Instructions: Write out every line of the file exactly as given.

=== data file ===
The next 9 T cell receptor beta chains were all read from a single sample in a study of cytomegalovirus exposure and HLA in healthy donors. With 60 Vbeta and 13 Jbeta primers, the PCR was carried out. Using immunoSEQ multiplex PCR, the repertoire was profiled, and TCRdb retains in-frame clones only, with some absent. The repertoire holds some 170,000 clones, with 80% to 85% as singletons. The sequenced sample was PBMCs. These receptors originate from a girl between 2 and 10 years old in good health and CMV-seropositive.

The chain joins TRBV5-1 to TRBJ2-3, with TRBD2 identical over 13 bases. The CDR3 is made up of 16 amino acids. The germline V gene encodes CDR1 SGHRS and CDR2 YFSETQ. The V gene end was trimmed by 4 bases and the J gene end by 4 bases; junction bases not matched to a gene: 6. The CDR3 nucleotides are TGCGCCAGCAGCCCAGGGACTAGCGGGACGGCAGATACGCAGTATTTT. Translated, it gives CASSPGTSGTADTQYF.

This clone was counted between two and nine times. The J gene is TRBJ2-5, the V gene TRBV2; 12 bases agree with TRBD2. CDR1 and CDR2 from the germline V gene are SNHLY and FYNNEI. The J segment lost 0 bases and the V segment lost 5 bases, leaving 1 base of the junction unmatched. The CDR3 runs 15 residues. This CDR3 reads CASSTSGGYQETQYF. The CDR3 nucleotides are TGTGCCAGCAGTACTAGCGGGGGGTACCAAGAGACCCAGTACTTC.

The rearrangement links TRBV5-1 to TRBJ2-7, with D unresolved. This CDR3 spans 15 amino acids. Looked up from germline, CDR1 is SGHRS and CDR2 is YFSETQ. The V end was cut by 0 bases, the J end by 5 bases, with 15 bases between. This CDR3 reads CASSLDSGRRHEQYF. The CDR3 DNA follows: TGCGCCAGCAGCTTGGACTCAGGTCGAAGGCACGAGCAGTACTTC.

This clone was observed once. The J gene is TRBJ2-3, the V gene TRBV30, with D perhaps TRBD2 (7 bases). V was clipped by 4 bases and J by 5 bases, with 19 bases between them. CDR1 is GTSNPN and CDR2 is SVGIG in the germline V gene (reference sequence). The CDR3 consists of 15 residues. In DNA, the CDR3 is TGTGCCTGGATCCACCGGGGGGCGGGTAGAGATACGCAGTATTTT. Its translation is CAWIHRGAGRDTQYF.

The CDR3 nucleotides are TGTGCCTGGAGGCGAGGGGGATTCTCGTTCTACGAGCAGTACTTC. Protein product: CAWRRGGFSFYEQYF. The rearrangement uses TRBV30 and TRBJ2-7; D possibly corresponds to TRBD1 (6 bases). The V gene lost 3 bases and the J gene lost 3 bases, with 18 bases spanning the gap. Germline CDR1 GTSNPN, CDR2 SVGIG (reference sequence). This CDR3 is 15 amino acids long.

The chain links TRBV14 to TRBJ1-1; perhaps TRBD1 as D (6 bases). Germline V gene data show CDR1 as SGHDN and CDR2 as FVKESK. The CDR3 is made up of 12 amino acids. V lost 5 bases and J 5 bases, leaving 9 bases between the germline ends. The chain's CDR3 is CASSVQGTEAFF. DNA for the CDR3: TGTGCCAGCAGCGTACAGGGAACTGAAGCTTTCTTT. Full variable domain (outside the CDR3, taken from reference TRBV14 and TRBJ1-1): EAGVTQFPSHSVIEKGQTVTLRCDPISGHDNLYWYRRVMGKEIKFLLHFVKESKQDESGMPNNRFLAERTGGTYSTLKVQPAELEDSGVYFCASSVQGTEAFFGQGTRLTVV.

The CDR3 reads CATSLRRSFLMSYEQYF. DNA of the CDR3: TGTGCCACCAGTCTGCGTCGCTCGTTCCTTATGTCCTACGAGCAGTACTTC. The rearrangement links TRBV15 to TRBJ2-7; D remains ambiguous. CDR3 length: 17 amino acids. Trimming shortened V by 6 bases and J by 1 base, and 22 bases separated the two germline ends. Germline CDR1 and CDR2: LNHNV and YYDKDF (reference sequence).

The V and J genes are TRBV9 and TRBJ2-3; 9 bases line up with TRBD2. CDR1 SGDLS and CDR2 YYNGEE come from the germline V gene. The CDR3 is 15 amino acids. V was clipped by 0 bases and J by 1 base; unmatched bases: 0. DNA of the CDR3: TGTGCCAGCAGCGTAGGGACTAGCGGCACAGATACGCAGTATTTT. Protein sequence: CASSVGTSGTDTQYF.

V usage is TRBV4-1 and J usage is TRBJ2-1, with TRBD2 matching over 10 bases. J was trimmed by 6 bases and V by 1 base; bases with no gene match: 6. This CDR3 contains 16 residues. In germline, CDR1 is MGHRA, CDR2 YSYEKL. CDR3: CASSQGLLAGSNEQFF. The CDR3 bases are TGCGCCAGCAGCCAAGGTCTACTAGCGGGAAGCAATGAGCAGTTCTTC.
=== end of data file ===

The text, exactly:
The next 9 T cell receptor beta chains were all read from a single sample in a study of cytomegalovirus exposure and HLA in healthy donors. With 60 Vbeta and 13 Jbeta primers, the PCR was carried out. Using immunoSEQ multiplex PCR, the repertoire was profiled, and TCRdb retains in-frame clones only, with some absent. The repertoire holds some 170,000 clones, with 80% to 85% as singletons. The sequenced sample was PBMCs. These receptors originate from a girl between 2 and 10 years old in good health and CMV-seropositive.

The chain joins TRBV5-1 to TRBJ2-3, with TRBD2 identical over 13 bases. The CDR3 is made up of 16 amino acids. The germline V gene encodes CDR1 SGHRS and CDR2 YFSETQ. The V gene end was trimmed by 4 bases and the J gene end by 4 bases; junction bases not matched to a gene: 6. The CDR3 nucleotides are TGCGCCAGCAGCCCAGGGACTAGCGGGACGGCAGATACGCAGTATTTT. Translated, it gives CASSPGTSGTADTQYF.

This clone was counted between two and nine times. The J gene is TRBJ2-5, the V gene TRBV2; 12 bases agree with TRBD2. CDR1 and CDR2 from the germline V gene are SNHLY and FYNNEI. The J segment lost 0 bases and the V segment lost 5 bases, leaving 1 base of the junction unmatched. The CDR3 runs 15 residues. This CDR3 reads CASSTSGGYQETQYF. The CDR3 nucleotides are TGTGCCAGCAGTACTAGCGGGGGGTACCAAGAGACCCAGTACTTC.

The rearrangement links TRBV5-1 to TRBJ2-7, with D unresolved. This CDR3 spans 15 amino acids. Looked up from germline, CDR1 is SGHRS and CDR2 is YFSETQ. The V end was cut by 0 bases, the J end by 5 bases, with 15 bases between. This CDR3 reads CASSLDSGRRHEQYF. The CDR3 DNA follows: TGCGCCAGCAGCTTGGACTCAGGTCGAAGGCACGAGCAGTACTTC.

This clone was observed once. The J gene is TRBJ2-3, the V gene TRBV30, with D perhaps TRBD2 (7 bases). V was clipped by 4 bases and J by 5 bases, with 19 bases between them. CDR1 is GTSNPN and CDR2 is SVGIG in the germline V gene (reference sequence). The CDR3 consists of 15 residues. In DNA, the CDR3 is TGTGCCTGGATCCACCGGGGGGCGGGTAGAGATACGCAGTATTTT. Its translation is CAWIHRGAGRDTQYF.

The CDR3 nucleotides are TGTGCCTGGAGGCGAGGGGGATTCTCGTTCTACGAGCAGTACTTC. Protein product: CAWRRGGFSFYEQYF. The rearrangement uses TRBV30 and TRBJ2-7; D possibly corresponds to TRBD1 (6 bases). The V gene lost 3 bases and the J gene lost 3 bases, with 18 bases spanning the gap. Germline CDR1 GTSNPN, CDR2 SVGIG (reference sequence). This CDR3 is 15 amino acids long.

The chain links TRBV14 to TRBJ1-1; perhaps TRBD1 as D (6 bases). Germline V gene data show CDR1 as SGHDN and CDR2 as FVKESK. The CDR3 is made up of 12 amino acids. V lost 5 bases and J 5 bases, leaving 9 bases between the germline ends. The chain's CDR3 is CASSVQGTEAFF. DNA for the CDR3: TGTGCCAGCAGCGTACAGGGAACTGAAGCTTTCTTT. Full variable domain (outside the CDR3, taken from reference TRBV14 and TRBJ1-1): EAGVTQFPSHSVIEKGQTVTLRCDPISGHDNLYWYRRVMGKEIKFLLHFVKESKQDESGMPNNRFLAERTGGTYSTLKVQPAELEDSGVYFCASSVQGTEAFFGQGTRLTVV.

The CDR3 reads CATSLRRSFLMSYEQYF. DNA of the CDR3: TGTGCCACCAGTCTGCGTCGCTCGTTCCTTATGTCCTACGAGCAGTACTTC. The rearrangement links TRBV15 to TRBJ2-7; D remains ambiguous. CDR3 length: 17 amino acids. Trimming shortened V by 6 bases and J by 1 base, and 22 bases separated the two germline ends. Germline CDR1 and CDR2: LNHNV and YYDKDF (reference sequence).

The V and J genes are TRBV9 and TRBJ2-3; 9 bases line up with TRBD2. CDR1 SGDLS and CDR2 YYNGEE come from the germline V gene. The CDR3 is 15 amino acids. V was clipped by 0 bases and J by 1 base; unmatched bases: 0. DNA of the CDR3: TGTGCCAGCAGCGTAGGGACTAGCGGCACAGATACGCAGTATTTT. Protein sequence: CASSVGTSGTDTQYF.

V usage is TRBV4-1 and J usage is TRBJ2-1, with TRBD2 matching over 10 bases. J was trimmed by 6 bases and V by 1 base; bases with no gene match: 6. This CDR3 contains 16 residues. In germline, CDR1 is MGHRA, CDR2 YSYEKL. CDR3: CASSQGLLAGSNEQFF. The CDR3 bases are TGCGCCAGCAGCCAAGGTCTACTAGCGGGAAGCAATGAGCAGTTCTTC.